Arizona lawmakers have taken a significant step in the ongoing battle over immigration policy. On Tuesday, they approved a ballot measure that will allow voters to decide whether illegal immigration should be made a state crime. The measure, known as the “Secure the Border Act,” aims to give local authorities greater power to address illegal border crossings.

If passed in the upcoming November election, this measure would make illegally entering Arizona from Mexico a criminal offense. This would empower local police to arrest and jail migrants suspected of crossing the border outside designated entry points. Additionally, state judges would be authorized to deport individuals convicted under this new law.

The measure passed Arizona’s Republican-controlled Legislature strictly along party lines. It will be placed on the ballot during a presidential election year that sees incumbent Democratic President Joe Biden facing off against former President Donald Trump in the critical swing state of Arizona.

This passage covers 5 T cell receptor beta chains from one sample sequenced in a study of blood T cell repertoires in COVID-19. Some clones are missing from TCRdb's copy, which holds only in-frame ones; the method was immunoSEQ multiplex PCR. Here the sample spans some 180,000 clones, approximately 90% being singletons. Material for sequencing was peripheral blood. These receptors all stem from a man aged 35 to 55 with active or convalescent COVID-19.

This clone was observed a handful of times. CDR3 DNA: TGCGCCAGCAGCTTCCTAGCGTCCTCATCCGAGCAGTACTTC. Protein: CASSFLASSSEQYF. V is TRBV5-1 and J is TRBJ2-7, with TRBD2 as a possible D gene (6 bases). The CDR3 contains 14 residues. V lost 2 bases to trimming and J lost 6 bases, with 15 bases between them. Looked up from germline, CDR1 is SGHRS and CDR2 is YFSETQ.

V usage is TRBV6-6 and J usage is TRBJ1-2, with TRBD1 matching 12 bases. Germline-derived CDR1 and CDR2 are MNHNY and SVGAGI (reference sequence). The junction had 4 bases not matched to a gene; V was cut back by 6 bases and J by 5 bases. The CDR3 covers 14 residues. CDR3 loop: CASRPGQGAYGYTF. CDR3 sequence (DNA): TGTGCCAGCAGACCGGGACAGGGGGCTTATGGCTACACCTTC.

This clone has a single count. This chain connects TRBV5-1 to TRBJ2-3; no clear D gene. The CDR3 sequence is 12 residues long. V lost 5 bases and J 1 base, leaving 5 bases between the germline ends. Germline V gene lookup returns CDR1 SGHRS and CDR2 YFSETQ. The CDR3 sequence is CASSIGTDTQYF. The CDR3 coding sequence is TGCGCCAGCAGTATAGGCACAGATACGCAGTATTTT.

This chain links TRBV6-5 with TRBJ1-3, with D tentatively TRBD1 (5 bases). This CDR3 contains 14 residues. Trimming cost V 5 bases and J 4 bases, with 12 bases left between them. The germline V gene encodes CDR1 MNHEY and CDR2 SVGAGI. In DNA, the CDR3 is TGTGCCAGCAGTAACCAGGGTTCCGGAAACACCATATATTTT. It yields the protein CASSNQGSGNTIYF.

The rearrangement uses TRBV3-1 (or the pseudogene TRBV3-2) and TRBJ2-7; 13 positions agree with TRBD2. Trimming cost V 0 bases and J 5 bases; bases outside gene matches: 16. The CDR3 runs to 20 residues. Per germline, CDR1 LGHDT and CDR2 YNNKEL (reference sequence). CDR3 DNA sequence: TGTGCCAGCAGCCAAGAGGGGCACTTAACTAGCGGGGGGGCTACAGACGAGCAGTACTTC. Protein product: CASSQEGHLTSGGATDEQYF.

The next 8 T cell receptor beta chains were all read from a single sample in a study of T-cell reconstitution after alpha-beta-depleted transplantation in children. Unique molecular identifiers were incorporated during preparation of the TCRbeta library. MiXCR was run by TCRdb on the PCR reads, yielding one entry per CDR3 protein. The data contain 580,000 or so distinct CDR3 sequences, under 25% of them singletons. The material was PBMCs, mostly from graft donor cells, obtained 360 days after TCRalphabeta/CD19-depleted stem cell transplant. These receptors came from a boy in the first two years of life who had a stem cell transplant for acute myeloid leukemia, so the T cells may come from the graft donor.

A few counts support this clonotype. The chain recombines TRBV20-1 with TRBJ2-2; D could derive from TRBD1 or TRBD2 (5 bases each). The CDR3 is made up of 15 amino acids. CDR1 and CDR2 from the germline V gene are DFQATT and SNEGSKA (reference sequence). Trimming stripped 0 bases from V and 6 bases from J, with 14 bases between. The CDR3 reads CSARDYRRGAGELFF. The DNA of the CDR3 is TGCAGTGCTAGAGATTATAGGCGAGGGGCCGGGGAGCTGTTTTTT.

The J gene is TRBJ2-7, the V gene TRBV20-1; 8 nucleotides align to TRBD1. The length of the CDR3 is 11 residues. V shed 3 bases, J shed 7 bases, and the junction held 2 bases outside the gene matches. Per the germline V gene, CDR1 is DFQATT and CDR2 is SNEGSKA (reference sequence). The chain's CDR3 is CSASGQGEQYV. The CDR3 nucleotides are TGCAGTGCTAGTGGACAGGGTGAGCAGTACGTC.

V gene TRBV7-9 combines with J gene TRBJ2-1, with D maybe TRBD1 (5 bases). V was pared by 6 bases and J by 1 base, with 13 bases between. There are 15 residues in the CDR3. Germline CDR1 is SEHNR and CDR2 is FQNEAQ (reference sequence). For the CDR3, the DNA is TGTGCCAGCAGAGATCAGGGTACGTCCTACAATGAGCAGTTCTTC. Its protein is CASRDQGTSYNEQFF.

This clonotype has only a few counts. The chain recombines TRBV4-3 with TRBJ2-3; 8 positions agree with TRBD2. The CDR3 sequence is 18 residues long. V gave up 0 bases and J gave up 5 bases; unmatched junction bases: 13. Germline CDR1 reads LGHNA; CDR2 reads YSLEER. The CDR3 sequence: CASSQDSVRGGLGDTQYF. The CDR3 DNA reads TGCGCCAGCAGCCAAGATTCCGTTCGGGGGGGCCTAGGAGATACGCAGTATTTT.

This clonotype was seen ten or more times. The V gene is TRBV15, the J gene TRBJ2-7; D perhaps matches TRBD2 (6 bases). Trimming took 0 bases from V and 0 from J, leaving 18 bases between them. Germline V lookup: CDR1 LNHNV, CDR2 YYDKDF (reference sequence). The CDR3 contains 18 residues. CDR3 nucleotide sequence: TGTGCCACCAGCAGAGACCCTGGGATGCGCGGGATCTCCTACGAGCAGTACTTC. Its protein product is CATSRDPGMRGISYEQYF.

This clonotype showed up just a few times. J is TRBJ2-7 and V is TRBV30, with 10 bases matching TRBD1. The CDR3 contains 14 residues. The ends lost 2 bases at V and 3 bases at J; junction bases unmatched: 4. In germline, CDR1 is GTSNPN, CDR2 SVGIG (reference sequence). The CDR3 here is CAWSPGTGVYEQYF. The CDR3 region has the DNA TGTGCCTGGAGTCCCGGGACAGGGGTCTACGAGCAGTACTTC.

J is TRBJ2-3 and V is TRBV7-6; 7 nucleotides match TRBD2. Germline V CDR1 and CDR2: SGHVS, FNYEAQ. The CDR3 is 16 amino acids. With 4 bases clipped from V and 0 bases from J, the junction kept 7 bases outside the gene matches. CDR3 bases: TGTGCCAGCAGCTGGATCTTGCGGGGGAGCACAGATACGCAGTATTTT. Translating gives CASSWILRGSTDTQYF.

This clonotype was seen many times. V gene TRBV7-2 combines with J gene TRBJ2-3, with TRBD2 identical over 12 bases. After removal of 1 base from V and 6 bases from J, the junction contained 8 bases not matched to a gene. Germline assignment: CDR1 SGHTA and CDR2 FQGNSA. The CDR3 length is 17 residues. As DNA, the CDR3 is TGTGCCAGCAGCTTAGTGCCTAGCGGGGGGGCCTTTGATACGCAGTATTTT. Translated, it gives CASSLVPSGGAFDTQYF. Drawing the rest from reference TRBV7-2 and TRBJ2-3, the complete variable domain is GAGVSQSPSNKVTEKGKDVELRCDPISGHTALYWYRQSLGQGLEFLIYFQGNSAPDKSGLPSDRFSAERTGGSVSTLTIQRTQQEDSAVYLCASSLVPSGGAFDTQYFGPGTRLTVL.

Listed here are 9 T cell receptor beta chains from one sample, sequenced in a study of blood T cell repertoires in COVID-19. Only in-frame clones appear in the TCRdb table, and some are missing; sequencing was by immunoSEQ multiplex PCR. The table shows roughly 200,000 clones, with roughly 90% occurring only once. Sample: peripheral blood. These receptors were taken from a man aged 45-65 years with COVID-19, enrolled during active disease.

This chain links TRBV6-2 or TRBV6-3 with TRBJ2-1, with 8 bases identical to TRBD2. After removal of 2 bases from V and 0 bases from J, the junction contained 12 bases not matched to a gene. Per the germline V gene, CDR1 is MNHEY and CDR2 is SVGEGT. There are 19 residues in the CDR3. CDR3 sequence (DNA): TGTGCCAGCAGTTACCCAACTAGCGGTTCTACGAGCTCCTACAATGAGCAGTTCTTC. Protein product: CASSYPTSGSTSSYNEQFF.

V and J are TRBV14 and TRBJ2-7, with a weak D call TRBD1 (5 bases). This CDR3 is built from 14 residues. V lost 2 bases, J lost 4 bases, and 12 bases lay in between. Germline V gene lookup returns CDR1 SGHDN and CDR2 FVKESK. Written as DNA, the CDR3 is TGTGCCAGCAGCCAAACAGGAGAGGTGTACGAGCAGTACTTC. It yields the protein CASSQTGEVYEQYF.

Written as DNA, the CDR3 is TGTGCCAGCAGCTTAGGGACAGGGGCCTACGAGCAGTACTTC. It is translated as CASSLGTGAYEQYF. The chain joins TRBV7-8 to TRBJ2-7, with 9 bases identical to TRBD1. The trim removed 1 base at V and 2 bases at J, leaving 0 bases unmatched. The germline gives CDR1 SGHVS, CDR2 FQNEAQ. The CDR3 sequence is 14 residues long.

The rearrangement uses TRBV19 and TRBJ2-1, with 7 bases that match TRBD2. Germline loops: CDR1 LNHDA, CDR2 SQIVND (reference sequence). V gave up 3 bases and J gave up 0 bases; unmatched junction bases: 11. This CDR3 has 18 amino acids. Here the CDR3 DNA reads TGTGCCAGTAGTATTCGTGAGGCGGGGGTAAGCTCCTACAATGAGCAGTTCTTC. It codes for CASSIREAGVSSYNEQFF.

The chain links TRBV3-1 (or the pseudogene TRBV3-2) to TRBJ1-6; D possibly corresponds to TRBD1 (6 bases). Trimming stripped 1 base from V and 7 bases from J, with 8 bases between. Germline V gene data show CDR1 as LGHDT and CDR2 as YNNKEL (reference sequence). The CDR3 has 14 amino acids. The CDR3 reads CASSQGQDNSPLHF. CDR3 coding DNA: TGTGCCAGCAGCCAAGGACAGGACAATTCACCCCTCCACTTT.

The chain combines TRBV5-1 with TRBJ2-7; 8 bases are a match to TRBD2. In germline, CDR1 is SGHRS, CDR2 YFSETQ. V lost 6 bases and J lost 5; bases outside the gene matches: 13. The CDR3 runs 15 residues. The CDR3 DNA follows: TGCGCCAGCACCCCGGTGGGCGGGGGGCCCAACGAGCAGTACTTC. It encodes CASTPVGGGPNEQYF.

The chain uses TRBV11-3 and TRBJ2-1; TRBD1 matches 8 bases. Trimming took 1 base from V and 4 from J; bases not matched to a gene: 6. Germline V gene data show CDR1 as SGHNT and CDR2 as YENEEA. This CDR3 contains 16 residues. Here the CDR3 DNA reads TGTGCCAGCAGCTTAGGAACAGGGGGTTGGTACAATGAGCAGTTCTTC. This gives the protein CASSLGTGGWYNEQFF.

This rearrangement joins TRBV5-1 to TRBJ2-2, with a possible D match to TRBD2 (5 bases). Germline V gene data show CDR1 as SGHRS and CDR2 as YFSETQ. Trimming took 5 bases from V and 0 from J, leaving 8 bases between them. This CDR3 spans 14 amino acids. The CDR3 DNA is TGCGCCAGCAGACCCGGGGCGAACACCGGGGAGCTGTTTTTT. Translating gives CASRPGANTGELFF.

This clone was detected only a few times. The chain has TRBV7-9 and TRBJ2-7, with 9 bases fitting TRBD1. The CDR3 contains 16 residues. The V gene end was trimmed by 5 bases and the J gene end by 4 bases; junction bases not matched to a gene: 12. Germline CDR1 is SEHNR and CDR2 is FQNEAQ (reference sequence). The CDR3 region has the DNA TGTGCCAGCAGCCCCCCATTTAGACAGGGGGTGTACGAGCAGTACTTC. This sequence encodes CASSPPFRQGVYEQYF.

Arizona House Speaker Ben Toma voiced strong support for the measure, highlighting the perceived dangers of open borders. “Nothing good comes from open borders,” Toma stated. “Only crime, deadly drugs, violence, unsafe communities, and an unending financial drain on American taxpayers. Yet, Democrat leaders fiercely oppose doing anything about it.”

Toma emphasized the frustration among Arizonans regarding the current state of border security. “Arizonans have had enough and want change. They want safe communities and a secure border. House Republicans do too,” he added.

The “Secure the Border Act” represents a broader effort by Arizona Republicans to address illegal immigration at the state level. If approved by voters, it would mark a significant shift in how Arizona handles immigration enforcement, potentially setting a precedent for other states grappling with similar issues.

By Justin Sanchez

Born with a copy of "Atlas Shrugged" in hand, Justin showed early signs of his future as a conservative firebrand. Raised in a household where Rush Limbaugh's voice echoed through the halls, Justin was inspired to become a prominent figure in conservative journalism, in which he shares his support of Republican values.